Before those cloud storages were popular, I stored all photos in multiple HDDs, 2 years ago, started 80G space from Google Drive, I store photos in the Google Drive and have sync copies on my 2 notebooks, furthermore, I run backup regularly on one of the notebooks which includes the sync Google Drive folder.
Cloud storage is in big data centers. Users buy or lease storage capacity. This is the "paid for" model.
loss of service if cloud has technical problems and temporary downtime.
cloud operator winds up and goes out of business.
little or no cure if there is a big technical glitch/fire that causes data centre to lose your data.
Data insecurity - don't store sensitive/secret information/photos in the cloud storage.
And the above is just for the "paid for" service.
If it is FREE cloud storage, cloud storage operator don't owe you anything and can pull the plug anytime - permanent data loss.
It costs money to buy equipment, setup up, operate and maintain cloud data centres over the long term.
They may not be able to afford to give you free cloud storage (of a small limited GB size) forever.
At some point, they need to charge you money.
Free cloud storage is an enticement to introduce you to their cloud data centre service; so that you will upgrade to a regular paid service agreement later on.
One can only choose the "best" option based on budget and tolerance of the limitations.
If cloud storage is not within consideration, an alternative suggestion to HDD backup, is to get a good and reliable NAS box with NAS-grade or 24/7-grade hdds. Run at least in mirror configuration, if not RAID 5/6 or better.
NAS boxes has come down a lot in pricing as more and more manufacturers introduce almost enterprise-grade offerings at consumer prices. Anyone remembers that NAS was 5 to 6-figure pricetag per box? ;p
But NAS boxes comes in a variety of options and settings, although some are easy to set up, some are more technically challenged. So always get a friend who is proficient to help you kick start in getting your reliable backup storage.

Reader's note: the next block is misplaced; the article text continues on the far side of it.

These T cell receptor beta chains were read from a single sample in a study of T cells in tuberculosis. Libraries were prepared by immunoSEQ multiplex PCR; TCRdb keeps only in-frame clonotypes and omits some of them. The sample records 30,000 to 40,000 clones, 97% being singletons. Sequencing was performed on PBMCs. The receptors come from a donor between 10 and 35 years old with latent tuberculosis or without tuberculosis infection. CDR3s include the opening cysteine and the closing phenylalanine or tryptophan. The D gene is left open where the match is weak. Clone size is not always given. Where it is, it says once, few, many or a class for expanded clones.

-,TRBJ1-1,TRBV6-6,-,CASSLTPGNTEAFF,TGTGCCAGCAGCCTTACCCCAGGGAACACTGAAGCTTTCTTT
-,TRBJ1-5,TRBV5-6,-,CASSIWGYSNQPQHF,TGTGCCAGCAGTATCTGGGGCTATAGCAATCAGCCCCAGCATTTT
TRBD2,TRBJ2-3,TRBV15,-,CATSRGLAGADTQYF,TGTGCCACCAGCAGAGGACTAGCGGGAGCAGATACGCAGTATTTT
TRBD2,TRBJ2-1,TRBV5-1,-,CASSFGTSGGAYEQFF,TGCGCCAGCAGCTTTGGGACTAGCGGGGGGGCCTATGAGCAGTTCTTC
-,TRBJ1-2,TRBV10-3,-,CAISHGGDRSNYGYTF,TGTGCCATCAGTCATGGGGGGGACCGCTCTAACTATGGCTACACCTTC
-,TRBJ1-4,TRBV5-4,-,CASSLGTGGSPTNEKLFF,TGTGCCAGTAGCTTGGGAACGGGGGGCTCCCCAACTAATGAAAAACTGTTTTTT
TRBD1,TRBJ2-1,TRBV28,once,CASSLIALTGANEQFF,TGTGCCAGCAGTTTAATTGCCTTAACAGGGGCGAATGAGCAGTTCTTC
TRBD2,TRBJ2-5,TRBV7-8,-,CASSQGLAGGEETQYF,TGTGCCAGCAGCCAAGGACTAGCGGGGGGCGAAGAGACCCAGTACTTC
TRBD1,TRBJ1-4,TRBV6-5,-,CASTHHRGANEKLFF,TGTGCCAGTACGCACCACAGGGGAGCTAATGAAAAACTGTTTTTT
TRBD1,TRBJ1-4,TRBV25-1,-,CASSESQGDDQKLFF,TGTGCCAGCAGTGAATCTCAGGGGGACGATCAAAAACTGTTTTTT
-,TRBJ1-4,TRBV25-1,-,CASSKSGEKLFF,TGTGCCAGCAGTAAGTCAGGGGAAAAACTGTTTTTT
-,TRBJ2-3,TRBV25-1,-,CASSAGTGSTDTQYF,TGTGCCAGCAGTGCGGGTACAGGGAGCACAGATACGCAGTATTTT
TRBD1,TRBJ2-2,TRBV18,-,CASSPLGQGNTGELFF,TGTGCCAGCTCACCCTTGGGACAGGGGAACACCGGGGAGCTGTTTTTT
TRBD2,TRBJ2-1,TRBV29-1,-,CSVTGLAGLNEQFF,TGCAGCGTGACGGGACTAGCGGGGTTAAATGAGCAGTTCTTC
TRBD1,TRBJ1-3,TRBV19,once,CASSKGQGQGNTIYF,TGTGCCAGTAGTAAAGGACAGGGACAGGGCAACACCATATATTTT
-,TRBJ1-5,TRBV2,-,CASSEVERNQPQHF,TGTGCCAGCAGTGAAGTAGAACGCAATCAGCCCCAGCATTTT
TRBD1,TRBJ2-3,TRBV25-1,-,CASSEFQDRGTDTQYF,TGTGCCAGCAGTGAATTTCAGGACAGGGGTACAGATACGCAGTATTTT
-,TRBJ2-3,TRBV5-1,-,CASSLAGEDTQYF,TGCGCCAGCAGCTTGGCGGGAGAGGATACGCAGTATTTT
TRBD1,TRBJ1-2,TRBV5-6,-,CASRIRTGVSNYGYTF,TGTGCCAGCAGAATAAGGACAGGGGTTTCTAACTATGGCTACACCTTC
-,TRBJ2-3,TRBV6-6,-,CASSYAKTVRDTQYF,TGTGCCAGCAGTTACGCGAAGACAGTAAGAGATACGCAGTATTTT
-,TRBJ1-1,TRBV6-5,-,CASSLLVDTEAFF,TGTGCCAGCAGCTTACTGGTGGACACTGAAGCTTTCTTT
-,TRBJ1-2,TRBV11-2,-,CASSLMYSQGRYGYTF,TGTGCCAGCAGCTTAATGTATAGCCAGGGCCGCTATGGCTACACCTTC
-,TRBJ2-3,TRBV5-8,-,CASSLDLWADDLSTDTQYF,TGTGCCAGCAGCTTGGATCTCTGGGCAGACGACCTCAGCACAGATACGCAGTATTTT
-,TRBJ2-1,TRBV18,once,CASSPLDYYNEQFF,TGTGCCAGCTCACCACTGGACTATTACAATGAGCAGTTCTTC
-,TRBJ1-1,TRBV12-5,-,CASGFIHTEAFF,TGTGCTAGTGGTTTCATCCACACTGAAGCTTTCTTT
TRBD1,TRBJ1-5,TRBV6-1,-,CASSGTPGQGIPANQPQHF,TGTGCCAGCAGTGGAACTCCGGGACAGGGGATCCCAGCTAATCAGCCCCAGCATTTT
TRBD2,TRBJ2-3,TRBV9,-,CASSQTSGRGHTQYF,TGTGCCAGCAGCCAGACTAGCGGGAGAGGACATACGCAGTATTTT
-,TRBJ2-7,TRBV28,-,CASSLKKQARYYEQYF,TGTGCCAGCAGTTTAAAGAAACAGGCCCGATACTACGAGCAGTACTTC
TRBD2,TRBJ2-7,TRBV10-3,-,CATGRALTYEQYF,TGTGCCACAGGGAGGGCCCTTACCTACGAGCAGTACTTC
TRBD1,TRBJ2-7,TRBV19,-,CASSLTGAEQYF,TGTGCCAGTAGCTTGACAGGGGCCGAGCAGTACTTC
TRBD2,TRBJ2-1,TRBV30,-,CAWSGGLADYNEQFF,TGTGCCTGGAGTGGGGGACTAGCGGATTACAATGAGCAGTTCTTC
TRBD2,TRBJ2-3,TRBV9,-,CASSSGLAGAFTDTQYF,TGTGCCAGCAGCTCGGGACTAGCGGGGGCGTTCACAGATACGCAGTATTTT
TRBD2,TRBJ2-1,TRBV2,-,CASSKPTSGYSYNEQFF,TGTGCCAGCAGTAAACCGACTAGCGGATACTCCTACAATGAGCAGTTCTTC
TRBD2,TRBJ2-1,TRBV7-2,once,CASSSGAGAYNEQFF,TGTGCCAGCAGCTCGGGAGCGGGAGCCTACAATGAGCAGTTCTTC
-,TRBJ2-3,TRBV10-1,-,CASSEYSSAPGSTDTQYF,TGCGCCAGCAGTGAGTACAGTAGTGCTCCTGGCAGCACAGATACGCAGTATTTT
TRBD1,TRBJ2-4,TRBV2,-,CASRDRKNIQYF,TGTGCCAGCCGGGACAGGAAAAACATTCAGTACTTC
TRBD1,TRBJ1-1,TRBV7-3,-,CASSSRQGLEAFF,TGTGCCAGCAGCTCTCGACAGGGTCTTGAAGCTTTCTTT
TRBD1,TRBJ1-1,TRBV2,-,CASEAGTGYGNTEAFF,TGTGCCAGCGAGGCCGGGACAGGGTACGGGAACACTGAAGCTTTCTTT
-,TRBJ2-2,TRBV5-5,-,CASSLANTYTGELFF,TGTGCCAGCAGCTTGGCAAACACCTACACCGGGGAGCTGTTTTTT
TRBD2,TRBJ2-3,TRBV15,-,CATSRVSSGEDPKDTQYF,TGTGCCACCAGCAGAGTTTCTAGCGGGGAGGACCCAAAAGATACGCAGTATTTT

the 3 popular cloud services from Dropbox, GooogleDrive (provided by Google) and Skydrive (Provided by Microsoft) all have the facility to keep a sync copy on as many computers' local drive. Once setup, you treat it like any local files in your computer, you can open, edit, and continue to update the folder, and once the computer is connected to Internet, it will automatically update the cloud storage as simple as that.
And if you have more than one computer, you can setup the local copy sync in more than one computer called Com A and Com B: you make changes, add more photos in computer A off-line, once computer A is connected to internet, it will update the cloud copy and later when computer B is also on line, it will also be updated. If you lost both computer, you can still access the cloud copy and if you are not on-line, you still can access your photos directly from your computer locally. Better still, you also do a external drive backup of your computer, in this way, you have your photos in 2 computers, cloud and backup drive, and operation is so simple and seamless.
Another advantages is that, the cloud storage also keep track of files deleted, and few old revisions of file for you.